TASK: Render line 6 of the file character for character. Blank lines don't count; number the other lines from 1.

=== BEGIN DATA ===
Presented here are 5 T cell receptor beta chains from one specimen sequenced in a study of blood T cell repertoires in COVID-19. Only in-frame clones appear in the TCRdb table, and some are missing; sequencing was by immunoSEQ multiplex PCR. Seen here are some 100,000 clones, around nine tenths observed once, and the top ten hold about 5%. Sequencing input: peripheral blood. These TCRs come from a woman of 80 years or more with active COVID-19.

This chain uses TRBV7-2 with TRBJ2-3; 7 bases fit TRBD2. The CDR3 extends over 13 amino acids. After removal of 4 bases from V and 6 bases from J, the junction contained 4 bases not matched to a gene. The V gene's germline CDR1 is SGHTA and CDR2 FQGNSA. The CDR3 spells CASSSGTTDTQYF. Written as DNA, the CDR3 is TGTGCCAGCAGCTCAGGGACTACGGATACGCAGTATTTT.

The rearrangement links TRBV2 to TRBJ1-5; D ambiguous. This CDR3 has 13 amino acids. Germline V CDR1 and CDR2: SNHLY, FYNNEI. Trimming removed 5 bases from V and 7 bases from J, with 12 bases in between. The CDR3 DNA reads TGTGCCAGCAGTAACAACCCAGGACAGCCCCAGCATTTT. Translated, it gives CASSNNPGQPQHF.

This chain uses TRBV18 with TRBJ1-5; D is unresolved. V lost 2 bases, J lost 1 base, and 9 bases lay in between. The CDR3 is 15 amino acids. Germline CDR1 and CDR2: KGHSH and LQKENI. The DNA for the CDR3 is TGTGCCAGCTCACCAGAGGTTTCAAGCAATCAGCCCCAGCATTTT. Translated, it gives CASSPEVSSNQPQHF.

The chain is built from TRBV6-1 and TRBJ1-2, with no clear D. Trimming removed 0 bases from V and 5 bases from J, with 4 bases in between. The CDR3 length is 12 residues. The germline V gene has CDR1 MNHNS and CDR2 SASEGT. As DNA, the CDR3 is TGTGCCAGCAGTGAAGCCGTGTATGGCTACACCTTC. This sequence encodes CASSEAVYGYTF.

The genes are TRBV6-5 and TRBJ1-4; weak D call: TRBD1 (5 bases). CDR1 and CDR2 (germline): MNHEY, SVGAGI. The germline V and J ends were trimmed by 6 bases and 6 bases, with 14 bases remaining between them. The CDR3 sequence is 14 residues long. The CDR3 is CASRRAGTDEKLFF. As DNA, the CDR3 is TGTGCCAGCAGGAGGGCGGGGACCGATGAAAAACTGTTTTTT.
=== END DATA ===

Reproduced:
The genes are TRBV6-5 and TRBJ1-4; weak D call: TRBD1 (5 bases). CDR1 and CDR2 (germline): MNHEY, SVGAGI. The germline V and J ends were trimmed by 6 bases and 6 bases, with 14 bases remaining between them. The CDR3 sequence is 14 residues long. The CDR3 is CASRRAGTDEKLFF. As DNA, the CDR3 is TGTGCCAGCAGGAGGGCGGGGACCGATGAAAAACTGTTTTTT.